Characeae is a family of freshwater green algae in the order Charales, commonly known as stoneworts. They are also known as brittleworts or skunkweed, from the fragility of their lime-encrusted stems, and from the foul odor these produce when stepped on.

Chara globularis
Scientific classification e
(unranked): Viridiplantae
(unranked): Charophyta
Class: Charophyceae
Order: Charales
Family: Characeae

See text.

In some treatments, the Characeae includes all the living (extant) species of Charales; this circumscription is followed here. In other treatments, the genus Nitellopsis, which has both extant and extinct species, is placed in a separate family, Feistiellaceae.

Submerged meadow of Chara vulgaris


Living members of the Characeae sensu lato grow in freshwater and brackish environments worldwide, and have large, macroscopic thalli growing up to 120 cm long, they are branched, multicellular, and use chlorophyll to photosynthesize. Their only diploid stage in the life cycle is the unicellular oospore. They may be called stoneworts,[1] because the plants can become encrusted in lime (calcium carbonate) after some time. The "stem" is actually a central stalk consisting of giant, multinucleated cells. They are unique in having a whorl of small branchlets at each node in the stipe which gives them a superficial resemblance to the genus Equisetum. In these whorls it is possible to see the phenomenon of cytoplasmic streaming. Streaming in Chara is the fastest recorded of any cell. Cytoplasmic streaming is caused by the microfilaments found inside the cell, as proven by the use of cytochalasin B to stop streaming.[citation needed]

There are about 400 extant species worldwide, with 33 in Britain and Ireland according to Groves and Bullock-Webster),[2][3] however Stewart and Church (1992) reduce this to 21.[4]

Characeae are the principal photosynthesizers of some of the volcanic crater lakes of Nicaragua, and can be found in excess of 20 meters depth in some circumstances. Introduced tilapia (Oreochromis niloticus) consumed all the Characeae in Lake Apoyo.[5]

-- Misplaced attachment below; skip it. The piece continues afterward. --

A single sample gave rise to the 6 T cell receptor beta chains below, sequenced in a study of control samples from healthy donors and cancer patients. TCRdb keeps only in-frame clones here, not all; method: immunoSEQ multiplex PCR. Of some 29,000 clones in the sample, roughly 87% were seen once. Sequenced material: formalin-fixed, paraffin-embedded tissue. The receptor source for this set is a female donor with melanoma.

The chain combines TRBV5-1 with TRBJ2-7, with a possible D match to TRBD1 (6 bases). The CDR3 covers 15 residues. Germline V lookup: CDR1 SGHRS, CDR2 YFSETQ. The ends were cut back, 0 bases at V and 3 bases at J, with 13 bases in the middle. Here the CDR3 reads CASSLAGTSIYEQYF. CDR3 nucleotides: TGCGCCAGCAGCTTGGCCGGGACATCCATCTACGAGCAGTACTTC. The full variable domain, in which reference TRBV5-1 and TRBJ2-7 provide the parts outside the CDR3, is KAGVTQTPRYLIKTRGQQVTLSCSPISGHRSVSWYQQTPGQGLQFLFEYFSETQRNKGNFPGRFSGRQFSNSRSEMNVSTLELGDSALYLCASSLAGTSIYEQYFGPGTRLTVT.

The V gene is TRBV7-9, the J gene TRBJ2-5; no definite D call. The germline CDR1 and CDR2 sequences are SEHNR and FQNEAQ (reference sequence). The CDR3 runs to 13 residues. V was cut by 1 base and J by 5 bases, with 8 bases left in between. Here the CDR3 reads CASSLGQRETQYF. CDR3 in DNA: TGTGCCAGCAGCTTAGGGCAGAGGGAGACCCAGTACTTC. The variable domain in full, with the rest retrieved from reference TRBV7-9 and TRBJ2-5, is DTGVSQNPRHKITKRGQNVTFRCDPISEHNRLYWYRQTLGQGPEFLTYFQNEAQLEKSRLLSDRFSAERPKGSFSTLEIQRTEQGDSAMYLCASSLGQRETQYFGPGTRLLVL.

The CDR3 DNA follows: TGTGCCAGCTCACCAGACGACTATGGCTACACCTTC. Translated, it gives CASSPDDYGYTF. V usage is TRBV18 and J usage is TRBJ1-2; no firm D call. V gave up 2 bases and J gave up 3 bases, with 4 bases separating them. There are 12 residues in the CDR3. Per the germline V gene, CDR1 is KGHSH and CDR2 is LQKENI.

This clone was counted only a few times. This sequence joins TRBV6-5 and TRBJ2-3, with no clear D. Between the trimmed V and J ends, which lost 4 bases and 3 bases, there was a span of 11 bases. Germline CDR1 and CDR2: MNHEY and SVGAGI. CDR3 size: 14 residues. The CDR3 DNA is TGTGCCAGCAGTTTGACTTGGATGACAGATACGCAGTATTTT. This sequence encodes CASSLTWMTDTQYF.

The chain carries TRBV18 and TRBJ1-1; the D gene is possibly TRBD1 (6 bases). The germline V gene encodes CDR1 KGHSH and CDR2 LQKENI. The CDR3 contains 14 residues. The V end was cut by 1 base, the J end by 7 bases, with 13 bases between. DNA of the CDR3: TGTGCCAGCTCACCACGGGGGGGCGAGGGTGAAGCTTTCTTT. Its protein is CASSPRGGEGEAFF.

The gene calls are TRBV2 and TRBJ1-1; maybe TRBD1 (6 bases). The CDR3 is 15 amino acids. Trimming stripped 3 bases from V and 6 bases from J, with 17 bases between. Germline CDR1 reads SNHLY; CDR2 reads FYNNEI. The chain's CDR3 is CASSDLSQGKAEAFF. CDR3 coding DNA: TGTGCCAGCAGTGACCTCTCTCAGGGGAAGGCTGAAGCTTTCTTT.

The antheridia (or globules[6]) and oogonia (or nucules[6]) are protected by a layer of sterile cells when mature; the oogonium is oblong in shape and consists of a single egg, while the spherical antheridium is packed with threadlike cells that produce spermatia. As a result, the Characeae have the most complex structure of all green algae.


Genera that include extant species and are placed in a broad circumscription of the family are:[7]


Most extant Characeae are found in fresh water, usually in still, clear water where they attach to the substrate by rhizoids. They can be pioneer colonizers or ephemerals.[9] They are usually found in low to medium nutrient-rich water and tend to disappear due to eutrophication. Some stoneworts can survive in brackish or maritime habitats and occur in ephemeral saline lakes in Australia that have twice the salinity of seawater.[10]


  1. ^ Kapraun, D.F. (2007), "Nuclear DNA content estimates in green algal lineages: chlorophyta and streptophyta", Ann. Bot., 99 (4): 677–701, doi:10.1093/aob/mcl294, PMC 2802934, PMID 17272304
  2. ^ Groves, J. & Bullock-Webster, G.R. (1920), The British Charophyta. Vol. 1, Nitelleae, London: The Ray Society, OCLC 504031618
  3. ^ Groves, J. & Bullock-Webster, G.R. (1924), The British Charophyta. Vol.2, Chareae, London: The Ray Society, OCLC 928852232
  4. ^ Stewart, N.F. & Church, J.M. (1992), Red Data Books of Britain and Ireland, Peterborough: The Joint Nature Conservation Committee, ISBN 978-1-873701-24-9
  5. ^ McCrary, J.K.; Murphy, B.R.; Stauffer, Jr., J.R. & Hendrix, S.S. (2007), "Tilapia (Teleostei: Cichlidae) status in Nicaraguan natural waters" (PDF), Env. Biol. Fishes, 78 (2): 107–114, doi:10.1007/s10641-006-9080-x, S2CID 23302504, archived from the original (PDF) on 2011-10-03, retrieved 2011-05-31
  6. ^ a b "Structure and Reproduction in Chara - Fresh Water Green Algae", Botany Studies, 6 August 2017, retrieved 2019-09-03
  7. ^ "Characeae Agardh", Interim Register of Marine and Nonmarine Genera (IRMNG), retrieved 2022-02-20
  8. ^ Guiry, M.D.; Guiry, G.M., "Nitellopsis", AlgaeBase, World-wide electronic publication, National University of Ireland, Galway, retrieved 2022-02-20
  9. ^ John, D.M.; Whitton, B.A. & Brook, A.J. (2002), The Freshwater Algal Flora of the British Isles, London: Cambridge University Press, ISBN 978-0-521-77051-4
  10. ^ Burne, R.V.; Bauld, J. & de Decker, P. (1980), "Saline lake charophytes and their geological significance", Journal of Sedimentary Petrology, 50: 281–293, doi:10.1306/212F79D2-2B24-11D7-8648000102C1865D